‘Strange Skies Over East Berlin’ is Captivating in its Familiarity

Writer: Jeff Loveness / Artist: Lisandro Estherren, Patricio Delpeche / Boom! Studios

There is something inherently familiar about Strange Skies Over East Berlin, although maybe it’s a familiarity that stems from my own love of film noir and historic dramas that have been reinterpreted with sci-fi elements. But this familiarity, this inherent understanding that this is during a time that you have almost certainty hear but there is something sinister sneaking beneath the surface…it serves Strange Skies Over East Berlin well.

As Loveness’ opening narration, lettered beautifully by Steven Wands, open the first chapter of the volume, everything about the book is telegraphed from the get-go. The bleak colors, the foreboding atmosphere of towering buildings, the shifty look of a man in a trench coat. Without a doubt, Strange Skies Over East Berlin is a brilliantly looking book between Estherren’s pencils and Delpeche’s colors and the story draws you in near immediately with its overwhelming sense of intrigue and mystery.

The basic premise of the novel is that during the Cold War, our protagonist Herring has embedded himself deep into the inner circles of East German intelligence but has become increasingly disillusioned with work for his bosses. However, his latest endeavors is set to challenge him in ways that he could never have expected when a suspect he’s interrogated turns out to be not quite human. And thus the stage is set for this historical fiction with a decidedly sci-fi bent. It complicates the again familiar American vs. German narrative with an additional layer of humanity vs. the unknown. In the following one hundred or so pages, you’ll get a narrative about lies and the facades we present to the world. It is a story about personal loss juxtaposed against large scale trauma and the intricate webs that are fabricated during a war thought on multiple fronts.

The most captivating thing about the book has to be the visual artistry. The pencils, the colors, and lettering work together with such elegance and grace to evoke the era and tone of the story. The set pieces are gorgeous, the characters designs are easily identifiable, and the action is poignant. Every panel has a wonderfully cinematic quality to it, and you could understand the major story beats even if there wasn’t any text at all. However, this is a multi-modal medium, and Loveness’ writing is compelling in its own right.

While I personally had a bit of deja vu with some of the plots with other stories, there is no question that the execution of said plots was excellent. Loveness crafts tension wonderfully and juggles narration and monologues deftly. Herring’s internal monologue sets the tone for each of the chapters, and you can sense the inner conflict, the moral ambiguity, and the deep loss that he’s experienced. You can imagine the voices of each of the characters in a pastiche of aural memory of archetypes: the overly ambitious scientist, the cruel warden, the general in charge. And then when these characters are faced with the extraordinary, their reactions feel natural, understandable, and stated plainly. There is no over the top gasp, no deadpan face. It’s instead a measured response of fear, a realistic portrayal of what humans would actually do when presented with something alien. To say more would veer into spoiler territory and while you can imagine where this is going, it is still an experience without anymore context than the basic premise you can glean from the cover and back matter.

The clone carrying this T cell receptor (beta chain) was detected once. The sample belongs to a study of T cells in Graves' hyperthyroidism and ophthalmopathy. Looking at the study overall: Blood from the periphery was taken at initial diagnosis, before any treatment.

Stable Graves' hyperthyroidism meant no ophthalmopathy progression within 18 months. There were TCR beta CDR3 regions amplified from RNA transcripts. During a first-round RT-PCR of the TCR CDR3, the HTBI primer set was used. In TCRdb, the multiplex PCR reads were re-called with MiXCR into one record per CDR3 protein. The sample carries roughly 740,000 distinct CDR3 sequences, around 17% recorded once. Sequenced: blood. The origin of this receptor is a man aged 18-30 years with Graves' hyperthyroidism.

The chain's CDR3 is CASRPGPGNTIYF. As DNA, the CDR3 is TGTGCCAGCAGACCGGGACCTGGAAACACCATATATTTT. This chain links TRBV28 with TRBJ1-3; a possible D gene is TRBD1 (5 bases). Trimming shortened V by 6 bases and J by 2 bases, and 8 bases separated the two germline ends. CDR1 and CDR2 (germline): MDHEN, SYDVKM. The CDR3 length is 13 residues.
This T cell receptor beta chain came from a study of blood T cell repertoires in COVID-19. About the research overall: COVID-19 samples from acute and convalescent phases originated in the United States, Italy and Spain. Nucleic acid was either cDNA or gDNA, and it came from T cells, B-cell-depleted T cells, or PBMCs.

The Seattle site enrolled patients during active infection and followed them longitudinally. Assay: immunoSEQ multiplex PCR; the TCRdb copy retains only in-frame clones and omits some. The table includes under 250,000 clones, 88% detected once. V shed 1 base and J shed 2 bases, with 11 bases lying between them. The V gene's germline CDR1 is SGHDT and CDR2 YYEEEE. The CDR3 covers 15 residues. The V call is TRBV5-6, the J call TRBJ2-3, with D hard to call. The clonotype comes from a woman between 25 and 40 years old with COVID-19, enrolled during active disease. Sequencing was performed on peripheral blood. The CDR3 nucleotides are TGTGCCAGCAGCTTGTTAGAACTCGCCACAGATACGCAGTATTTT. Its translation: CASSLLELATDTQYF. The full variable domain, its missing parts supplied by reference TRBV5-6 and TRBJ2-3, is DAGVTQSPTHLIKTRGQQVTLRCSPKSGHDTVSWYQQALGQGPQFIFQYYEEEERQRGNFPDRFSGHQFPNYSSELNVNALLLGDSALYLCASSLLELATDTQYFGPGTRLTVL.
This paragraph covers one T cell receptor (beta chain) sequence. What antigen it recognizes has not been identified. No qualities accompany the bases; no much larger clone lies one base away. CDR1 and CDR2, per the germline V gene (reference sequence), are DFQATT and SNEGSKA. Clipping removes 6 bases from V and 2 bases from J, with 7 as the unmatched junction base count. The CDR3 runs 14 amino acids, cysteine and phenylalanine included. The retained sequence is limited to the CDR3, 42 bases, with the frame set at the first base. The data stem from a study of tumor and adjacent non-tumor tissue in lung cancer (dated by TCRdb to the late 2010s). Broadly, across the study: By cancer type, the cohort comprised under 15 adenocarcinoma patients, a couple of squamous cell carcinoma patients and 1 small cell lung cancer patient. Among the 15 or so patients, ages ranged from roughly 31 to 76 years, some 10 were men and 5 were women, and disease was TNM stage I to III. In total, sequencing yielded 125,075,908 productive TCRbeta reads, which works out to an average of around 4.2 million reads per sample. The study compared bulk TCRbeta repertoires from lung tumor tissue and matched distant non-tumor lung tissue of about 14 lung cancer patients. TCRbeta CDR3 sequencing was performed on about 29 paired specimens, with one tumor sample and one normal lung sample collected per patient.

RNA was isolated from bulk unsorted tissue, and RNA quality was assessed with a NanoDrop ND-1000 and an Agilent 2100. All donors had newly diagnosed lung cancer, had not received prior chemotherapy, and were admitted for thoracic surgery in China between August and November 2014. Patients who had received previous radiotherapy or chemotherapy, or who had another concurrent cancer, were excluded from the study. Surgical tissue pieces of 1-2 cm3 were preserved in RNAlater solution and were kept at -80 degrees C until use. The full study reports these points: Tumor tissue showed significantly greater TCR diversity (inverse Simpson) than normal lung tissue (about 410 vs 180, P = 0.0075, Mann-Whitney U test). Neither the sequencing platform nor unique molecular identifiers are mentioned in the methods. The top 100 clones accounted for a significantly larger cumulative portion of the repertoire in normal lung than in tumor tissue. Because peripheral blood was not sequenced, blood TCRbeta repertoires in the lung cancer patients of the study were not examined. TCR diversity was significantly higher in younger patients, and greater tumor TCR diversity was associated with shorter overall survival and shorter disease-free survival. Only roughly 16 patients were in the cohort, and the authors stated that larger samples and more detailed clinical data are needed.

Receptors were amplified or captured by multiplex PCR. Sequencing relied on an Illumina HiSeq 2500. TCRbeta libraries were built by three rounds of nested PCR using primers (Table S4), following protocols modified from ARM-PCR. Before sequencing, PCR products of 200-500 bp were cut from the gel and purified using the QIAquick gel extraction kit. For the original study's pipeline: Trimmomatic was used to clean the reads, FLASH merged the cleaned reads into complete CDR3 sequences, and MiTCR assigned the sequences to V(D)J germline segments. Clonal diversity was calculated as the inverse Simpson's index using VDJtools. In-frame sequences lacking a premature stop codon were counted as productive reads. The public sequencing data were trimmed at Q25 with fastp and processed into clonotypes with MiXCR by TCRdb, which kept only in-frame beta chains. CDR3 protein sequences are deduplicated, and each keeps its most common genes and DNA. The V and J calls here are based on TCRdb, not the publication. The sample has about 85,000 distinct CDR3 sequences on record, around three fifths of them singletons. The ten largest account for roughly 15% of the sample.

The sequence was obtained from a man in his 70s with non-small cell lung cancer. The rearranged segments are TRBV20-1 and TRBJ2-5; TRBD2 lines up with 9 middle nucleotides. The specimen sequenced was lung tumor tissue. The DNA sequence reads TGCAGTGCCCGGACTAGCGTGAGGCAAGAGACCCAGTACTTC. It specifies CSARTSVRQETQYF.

I enjoyed reading Strange Skies Over East Berlin, and I loved looking at it more. I think as a connoisseur of the genre the distinguishing elements of the graphic novel stem from the overall execution, the cohesiveness of the story. It felt familiar, which both works for it and works against it. I had some issues with tracking (characters names never really got stuck in the memory because they were very classic representations of tropes) because of this, but the moments I turned to a new page and was simply floored by the combined impact of the words and art were numerous. Multiple times I felt a poignant reaction to the frankness of the words coupled with stunning visuals, and that’s why I can recommend this book. Because when there is nothing new under the sun, it’s comes to down to how it reflects the light and my goodness, Strange Skies Over East Berlin is indeed captivating.

8.5 “Lies and Truths” out of 10

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  • Mikkel Snyder is a technical writer by day and pop culture curator and critic all other times.

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